The Declining Economic Power of Hispanics
February 21, 1997
in this forum:
How has immigration impacted the Hispanic population? Would foreign aid reduce illegal immigration? What part does racism play in Hispanics economic troubles? What role has and should the government play? Are different groups doing better than others? ADDITIONAL COMMENTS
Jan. 2, 1997: Jeffrey Kaye looks at the rising political power of Hispanics.
Oct. 23, 1996: Hispanic Americans fight against a possible backlash against immigration.
A question from M. Hutchen's 6th Grade Class, Pine School, Carlsbad, CA:
Our class thinks that illegal immigration problems and a lack of education have prevented Hispanics from getting better jobs. We know that many people come to the United States to get a better education. Our class wants to know why the United States doesn't send foreign aid money to Hispanic countries just to be used for education. We think that this would keep people from coming here illegally. Incidentally, 78 percent of our class is of Mexican descent and 33 percent were in bilingual educational programs for at least one year of school.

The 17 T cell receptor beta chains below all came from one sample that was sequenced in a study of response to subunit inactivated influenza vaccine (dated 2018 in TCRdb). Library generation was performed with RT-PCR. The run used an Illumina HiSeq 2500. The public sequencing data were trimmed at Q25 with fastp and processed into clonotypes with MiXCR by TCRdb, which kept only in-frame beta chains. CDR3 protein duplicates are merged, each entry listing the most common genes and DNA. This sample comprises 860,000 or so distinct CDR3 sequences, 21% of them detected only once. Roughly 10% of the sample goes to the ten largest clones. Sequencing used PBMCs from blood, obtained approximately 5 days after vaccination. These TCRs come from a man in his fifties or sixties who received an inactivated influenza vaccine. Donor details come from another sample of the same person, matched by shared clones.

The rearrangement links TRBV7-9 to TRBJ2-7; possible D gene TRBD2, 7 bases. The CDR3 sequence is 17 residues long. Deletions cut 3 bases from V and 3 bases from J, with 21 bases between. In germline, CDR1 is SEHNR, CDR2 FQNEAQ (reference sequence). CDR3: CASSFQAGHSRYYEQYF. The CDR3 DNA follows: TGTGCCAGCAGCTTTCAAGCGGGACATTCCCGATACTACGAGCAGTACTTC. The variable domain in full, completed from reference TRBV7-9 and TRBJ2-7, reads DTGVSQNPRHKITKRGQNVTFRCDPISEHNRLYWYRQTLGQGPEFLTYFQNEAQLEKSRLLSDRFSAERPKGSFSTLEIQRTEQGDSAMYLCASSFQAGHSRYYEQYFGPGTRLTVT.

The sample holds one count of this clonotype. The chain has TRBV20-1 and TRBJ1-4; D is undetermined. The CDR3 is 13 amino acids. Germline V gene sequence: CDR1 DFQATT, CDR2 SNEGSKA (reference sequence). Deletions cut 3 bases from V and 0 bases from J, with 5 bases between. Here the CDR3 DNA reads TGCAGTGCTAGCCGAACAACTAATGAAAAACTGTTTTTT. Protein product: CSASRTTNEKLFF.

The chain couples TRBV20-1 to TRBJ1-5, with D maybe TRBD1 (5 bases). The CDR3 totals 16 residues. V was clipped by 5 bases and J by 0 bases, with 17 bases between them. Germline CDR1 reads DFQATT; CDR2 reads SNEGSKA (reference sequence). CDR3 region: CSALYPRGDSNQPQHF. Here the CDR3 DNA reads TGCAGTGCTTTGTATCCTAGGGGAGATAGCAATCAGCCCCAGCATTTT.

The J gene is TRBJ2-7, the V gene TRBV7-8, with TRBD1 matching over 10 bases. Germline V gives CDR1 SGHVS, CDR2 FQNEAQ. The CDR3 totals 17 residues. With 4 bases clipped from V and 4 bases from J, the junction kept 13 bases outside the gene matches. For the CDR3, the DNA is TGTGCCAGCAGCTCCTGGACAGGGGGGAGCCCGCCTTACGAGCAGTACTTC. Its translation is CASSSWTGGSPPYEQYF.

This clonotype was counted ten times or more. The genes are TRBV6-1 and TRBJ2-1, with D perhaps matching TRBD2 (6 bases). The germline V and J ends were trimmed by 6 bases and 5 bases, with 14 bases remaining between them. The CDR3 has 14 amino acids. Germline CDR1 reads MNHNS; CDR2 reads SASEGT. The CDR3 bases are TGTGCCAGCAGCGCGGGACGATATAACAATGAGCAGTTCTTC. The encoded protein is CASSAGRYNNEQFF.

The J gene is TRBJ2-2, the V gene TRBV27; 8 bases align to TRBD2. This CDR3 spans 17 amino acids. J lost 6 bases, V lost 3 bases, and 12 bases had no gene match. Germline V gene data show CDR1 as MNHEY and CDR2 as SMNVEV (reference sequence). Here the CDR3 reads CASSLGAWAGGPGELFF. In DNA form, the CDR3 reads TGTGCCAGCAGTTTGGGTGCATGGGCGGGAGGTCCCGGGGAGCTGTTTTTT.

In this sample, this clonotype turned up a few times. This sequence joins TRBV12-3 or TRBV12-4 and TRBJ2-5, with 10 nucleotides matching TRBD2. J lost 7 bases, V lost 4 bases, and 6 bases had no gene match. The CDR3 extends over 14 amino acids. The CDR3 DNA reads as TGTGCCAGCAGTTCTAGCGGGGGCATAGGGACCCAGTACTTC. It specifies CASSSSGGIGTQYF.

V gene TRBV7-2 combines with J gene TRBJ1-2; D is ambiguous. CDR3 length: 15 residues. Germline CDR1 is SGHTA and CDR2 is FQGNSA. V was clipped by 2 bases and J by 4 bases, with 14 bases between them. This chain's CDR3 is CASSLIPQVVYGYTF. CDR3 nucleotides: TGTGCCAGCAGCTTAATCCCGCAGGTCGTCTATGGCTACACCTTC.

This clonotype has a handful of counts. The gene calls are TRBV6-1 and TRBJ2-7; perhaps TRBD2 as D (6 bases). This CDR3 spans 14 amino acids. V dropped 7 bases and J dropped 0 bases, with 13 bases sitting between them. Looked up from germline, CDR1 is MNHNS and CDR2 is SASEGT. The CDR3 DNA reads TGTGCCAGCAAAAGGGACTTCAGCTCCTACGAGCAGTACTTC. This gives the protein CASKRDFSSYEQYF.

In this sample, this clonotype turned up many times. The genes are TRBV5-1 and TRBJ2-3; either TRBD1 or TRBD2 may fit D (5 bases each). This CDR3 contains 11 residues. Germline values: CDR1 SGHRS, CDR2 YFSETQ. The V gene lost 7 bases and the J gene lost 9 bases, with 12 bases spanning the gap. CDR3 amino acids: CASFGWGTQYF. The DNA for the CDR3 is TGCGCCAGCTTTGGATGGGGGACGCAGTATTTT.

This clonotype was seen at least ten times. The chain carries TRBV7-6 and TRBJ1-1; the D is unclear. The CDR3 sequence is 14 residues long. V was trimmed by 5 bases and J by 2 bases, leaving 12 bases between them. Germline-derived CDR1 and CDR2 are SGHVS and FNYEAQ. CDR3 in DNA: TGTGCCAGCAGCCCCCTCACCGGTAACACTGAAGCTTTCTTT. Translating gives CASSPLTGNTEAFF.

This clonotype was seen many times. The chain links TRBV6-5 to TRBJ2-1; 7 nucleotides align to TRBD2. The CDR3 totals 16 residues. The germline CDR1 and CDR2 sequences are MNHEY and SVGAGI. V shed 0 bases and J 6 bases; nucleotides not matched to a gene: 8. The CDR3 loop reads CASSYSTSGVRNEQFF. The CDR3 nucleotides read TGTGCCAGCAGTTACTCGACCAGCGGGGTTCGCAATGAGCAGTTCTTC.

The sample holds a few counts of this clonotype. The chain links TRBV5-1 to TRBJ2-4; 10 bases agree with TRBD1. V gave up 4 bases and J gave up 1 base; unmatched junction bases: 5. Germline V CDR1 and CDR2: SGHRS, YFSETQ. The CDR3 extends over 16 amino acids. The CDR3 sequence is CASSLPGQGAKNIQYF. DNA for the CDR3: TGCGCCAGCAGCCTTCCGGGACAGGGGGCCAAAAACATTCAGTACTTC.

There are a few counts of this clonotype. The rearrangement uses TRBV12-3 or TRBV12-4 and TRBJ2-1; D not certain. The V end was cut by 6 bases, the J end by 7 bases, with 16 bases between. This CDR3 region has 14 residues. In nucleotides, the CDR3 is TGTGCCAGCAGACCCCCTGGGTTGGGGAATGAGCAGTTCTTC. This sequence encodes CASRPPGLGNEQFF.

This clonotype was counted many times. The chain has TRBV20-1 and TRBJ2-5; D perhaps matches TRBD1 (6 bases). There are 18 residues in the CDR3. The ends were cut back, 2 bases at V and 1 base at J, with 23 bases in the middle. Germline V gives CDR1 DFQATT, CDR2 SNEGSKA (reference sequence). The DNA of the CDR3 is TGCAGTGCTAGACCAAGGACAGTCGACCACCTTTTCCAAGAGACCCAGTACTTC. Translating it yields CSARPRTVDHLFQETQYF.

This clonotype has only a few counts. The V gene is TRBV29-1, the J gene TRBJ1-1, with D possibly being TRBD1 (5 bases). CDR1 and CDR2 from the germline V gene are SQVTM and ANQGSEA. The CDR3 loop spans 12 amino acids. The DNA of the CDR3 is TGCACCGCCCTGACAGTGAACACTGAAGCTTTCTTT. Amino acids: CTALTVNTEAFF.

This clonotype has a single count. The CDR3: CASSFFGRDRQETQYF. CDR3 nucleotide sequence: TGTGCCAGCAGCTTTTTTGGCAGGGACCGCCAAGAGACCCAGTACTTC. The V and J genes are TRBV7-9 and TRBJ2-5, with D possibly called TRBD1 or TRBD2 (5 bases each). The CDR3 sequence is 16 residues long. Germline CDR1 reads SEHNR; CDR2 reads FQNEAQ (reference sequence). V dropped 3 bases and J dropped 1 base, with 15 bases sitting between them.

Linda Chavez responds:
You are right to look at the situation in the home countries of illegal immigrants, but I'm not sure that foreign aid is a good way of reducing unlawful migration. Instead, we should think about how we can help improve foreign economies by increasing free trade. Most experts agree that the North American Free Trade Agreement with Mexico and Canada will, over the long run, lessen some of the pressures many illegal immigrants feel. Of course, a strong American economy will always attract outsiders, but when the sending countries also experience growth, the likelihood that they people will migrate against our laws lessens. So my slogan is "trade, not aid."
Speaker Cruz Bustamante responds:
I have to disagree with your first point, that a lack of education prevents Hispanics from getting jobs. It does not. A lack of education prevents Hispanics from getting well-paying jobs that require skills and training. Right now, our economy is creating many jobs, but these are either jobs that require no skills at all or jobs that require very highly technical training. Yet, there is no development of blue-collar jobs in the middle; jobs requiring some skills and training.
As for your question why the federal government does not provide foreign aid to Latin American countries to assist in upgrading education in those nations, I think it is an interesting suggestion.